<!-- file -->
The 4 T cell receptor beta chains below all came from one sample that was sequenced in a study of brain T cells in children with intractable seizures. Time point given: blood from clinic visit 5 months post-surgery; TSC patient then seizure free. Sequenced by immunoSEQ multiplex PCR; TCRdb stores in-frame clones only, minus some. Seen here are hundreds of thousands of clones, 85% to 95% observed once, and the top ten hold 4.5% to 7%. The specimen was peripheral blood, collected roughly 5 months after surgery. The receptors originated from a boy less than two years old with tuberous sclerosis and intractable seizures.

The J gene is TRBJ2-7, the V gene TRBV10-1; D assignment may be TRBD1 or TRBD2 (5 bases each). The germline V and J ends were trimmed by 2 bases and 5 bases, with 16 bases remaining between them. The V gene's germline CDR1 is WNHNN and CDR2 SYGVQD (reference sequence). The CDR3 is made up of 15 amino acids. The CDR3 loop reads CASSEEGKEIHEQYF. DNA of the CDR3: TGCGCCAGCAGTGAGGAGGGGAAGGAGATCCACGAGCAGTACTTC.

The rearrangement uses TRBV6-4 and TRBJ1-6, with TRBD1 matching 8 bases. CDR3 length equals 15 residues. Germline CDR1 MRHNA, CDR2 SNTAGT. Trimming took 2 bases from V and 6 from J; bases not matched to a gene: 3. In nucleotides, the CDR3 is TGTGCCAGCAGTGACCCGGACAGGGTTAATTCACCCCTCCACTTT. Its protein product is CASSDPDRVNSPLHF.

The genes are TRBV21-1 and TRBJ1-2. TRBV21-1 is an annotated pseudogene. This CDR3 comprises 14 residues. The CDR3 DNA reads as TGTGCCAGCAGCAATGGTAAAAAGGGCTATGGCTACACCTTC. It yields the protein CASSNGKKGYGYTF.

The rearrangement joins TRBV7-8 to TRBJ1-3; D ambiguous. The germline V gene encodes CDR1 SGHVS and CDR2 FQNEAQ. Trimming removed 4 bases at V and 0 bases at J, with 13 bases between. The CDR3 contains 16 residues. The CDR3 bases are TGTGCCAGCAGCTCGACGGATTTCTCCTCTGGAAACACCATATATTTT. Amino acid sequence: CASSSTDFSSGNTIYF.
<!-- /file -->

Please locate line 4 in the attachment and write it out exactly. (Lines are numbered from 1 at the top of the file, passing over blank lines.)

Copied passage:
The genes are TRBV21-1 and TRBJ1-2. TRBV21-1 is an annotated pseudogene. This CDR3 comprises 14 residues. The CDR3 DNA reads as TGTGCCAGCAGCAATGGTAAAAAGGGCTATGGCTACACCTTC. It yields the protein CASSNGKKGYGYTF.